We use cookies to understand how you use our site and to improve your experience. This includes personalizing content and advertising. To learn more, click here. By continuing to use our site, you accept our use of cookies. Cookie Policy.

RANDOX LABORATORIES

Protein Atlas Accelerates Personalized Medicine in Leukemia Patients

By Labmedica International staff writers
Posted on 30 Apr 2019
Acute myelogenous leukemia is associated with risk factors that are largely unknown and with a heterogeneous response to treatment. Only about one in four people diagnosed with acute myelogenous leukemia (AML) survive five years after the initial diagnosis.

To improve that survival rate, scientists have created an online atlas to identify and classify protein signatures present at AML diagnosis. The new protein classifications will help clinicians recommend better treatment and personalized medicine for patients suffering from this aggressive cancer, which occurs in the blood and bone marrow.

Image: Blood film of a patient with acute myelogenous leukemia defined by presence of more than 90% myeloblasts in blood and/or bone marrow (Photo courtesy of Pathpedia).
Image: Blood film of a patient with acute myelogenous leukemia defined by presence of more than 90% myeloblasts in blood and/or bone marrow (Photo courtesy of Pathpedia).

A team of scientists at the University of Texas at San Antonio (UTSA, San Antonio, TX, USA) and the University of Texas MD Anderson Cancer Center (Houston, TX, USA) examined the genetic, epigenetic and environmental diversity that occurs in cancerous cells due to AML. They analyzed proteomic screens of 205 patient biopsies and developed a new computational method called MetaGalaxy to categorize the protein signatures into 154 different patterns based on their cellular functions and pathways.

By approaching this challenge through the unique lens of developing a quantitative map for each leukemia patient from protein expression in their blood and bone marrow, rather than the standard lens of qualitative metrics and genetic risks alone, the collaborators will be able to more precisely categorize patients into risk groups and better predict their treatment outcomes. The team found 11 constellations of correlated functional patterns and 13 signatures that stratify the outcomes of patients. The scientists found limited overlap between proteomics data and both cytogenetics and genetic mutations. Moreover, leukemia cell lines show limited proteomic similarities with cells from patients with AML, suggesting that a deeper focus on patient-derived samples is needed to gain disease-relevant insights.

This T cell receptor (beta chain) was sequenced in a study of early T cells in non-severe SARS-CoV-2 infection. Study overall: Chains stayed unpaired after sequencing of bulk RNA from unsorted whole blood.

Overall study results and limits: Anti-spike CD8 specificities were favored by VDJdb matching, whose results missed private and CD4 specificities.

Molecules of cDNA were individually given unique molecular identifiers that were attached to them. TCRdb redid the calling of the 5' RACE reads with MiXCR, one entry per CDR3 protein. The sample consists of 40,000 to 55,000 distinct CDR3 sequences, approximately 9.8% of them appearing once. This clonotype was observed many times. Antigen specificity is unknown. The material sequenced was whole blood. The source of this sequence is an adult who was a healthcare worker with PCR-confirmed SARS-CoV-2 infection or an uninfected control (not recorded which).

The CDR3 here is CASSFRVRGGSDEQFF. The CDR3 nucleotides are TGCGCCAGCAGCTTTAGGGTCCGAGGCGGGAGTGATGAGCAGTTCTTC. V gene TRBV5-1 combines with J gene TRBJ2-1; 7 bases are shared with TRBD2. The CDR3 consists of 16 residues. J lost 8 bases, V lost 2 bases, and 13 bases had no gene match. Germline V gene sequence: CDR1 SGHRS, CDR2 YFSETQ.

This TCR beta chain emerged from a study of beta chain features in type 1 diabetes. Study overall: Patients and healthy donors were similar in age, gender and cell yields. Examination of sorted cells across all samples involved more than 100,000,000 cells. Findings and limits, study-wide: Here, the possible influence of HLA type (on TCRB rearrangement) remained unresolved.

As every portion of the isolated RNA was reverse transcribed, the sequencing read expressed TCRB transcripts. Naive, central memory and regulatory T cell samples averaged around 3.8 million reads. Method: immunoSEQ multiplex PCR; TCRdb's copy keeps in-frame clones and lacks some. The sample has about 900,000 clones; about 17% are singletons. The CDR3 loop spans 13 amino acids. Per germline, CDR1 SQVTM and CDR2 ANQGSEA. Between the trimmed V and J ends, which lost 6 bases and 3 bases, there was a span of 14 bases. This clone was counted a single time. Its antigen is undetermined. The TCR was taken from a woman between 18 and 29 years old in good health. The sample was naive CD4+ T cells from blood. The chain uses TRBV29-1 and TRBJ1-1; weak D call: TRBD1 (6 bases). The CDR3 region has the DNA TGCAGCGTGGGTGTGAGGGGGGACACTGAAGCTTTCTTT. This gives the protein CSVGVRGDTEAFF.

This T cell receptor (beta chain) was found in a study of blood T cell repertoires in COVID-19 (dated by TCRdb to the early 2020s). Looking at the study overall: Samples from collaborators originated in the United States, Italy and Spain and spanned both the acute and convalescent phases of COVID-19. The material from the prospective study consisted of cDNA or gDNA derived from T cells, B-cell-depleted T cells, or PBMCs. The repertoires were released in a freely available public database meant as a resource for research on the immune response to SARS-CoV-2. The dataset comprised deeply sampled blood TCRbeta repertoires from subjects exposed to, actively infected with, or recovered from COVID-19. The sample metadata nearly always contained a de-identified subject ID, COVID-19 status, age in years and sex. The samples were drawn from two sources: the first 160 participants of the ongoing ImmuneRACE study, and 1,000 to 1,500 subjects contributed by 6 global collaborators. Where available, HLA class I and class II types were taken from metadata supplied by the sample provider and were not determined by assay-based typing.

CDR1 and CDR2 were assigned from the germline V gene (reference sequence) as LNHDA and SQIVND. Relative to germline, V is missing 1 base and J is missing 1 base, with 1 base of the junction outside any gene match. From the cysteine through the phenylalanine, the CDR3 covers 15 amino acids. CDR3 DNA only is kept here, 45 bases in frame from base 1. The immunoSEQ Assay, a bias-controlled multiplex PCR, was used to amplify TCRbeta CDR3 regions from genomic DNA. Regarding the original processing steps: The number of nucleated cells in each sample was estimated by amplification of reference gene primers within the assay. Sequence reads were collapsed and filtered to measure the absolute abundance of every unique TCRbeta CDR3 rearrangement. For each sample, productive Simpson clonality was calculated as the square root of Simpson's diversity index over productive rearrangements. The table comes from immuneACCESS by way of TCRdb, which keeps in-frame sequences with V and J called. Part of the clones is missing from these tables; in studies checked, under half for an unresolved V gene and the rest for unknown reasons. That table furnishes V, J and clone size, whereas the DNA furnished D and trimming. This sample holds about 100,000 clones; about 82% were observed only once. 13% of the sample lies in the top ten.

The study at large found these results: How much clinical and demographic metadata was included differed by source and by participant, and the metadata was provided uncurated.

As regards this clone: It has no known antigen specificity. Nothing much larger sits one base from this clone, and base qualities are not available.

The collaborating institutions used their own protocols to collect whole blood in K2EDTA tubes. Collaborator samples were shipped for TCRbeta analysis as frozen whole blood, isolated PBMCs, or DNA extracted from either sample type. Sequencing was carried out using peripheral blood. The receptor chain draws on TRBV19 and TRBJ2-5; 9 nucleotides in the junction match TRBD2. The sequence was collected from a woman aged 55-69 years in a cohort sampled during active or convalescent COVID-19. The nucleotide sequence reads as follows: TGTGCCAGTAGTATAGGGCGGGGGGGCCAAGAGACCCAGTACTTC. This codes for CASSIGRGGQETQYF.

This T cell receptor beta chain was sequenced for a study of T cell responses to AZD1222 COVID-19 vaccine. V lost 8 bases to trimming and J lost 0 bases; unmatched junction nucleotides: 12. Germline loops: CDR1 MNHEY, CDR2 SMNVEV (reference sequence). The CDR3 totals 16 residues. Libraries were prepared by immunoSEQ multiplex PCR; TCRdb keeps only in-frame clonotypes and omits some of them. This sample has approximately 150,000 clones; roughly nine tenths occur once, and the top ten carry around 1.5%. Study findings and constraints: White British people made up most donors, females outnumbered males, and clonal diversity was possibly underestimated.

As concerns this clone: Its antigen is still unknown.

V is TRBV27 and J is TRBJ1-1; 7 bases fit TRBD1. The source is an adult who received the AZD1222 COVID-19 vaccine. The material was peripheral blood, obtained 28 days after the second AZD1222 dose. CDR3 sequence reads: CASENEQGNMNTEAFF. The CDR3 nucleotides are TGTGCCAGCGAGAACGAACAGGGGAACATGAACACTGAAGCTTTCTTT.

Amina Qutub, PhD, an associate professor and Biochemical Engineer and a senior study author said, “Acute myelogenous leukemia presents as a cancer so heterogeneous that it is often described as not one, but a collection of diseases. To decipher the clues found in proteins from blood and bone marrow of leukemia patients, we developed a new computer analysis, MetaGalaxy that identifies molecular hallmarks of leukemia. These hallmarks are analogous to the way constellations guide navigation of the stars: they provide a map to protein changes for leukemia.” The study was published on April 15, 2019, in the journal Nature Biomedical Engineering.

Related Links:
University of Texas at San Antonio
University of Texas MD Anderson Cancer Center


Latest Hematology News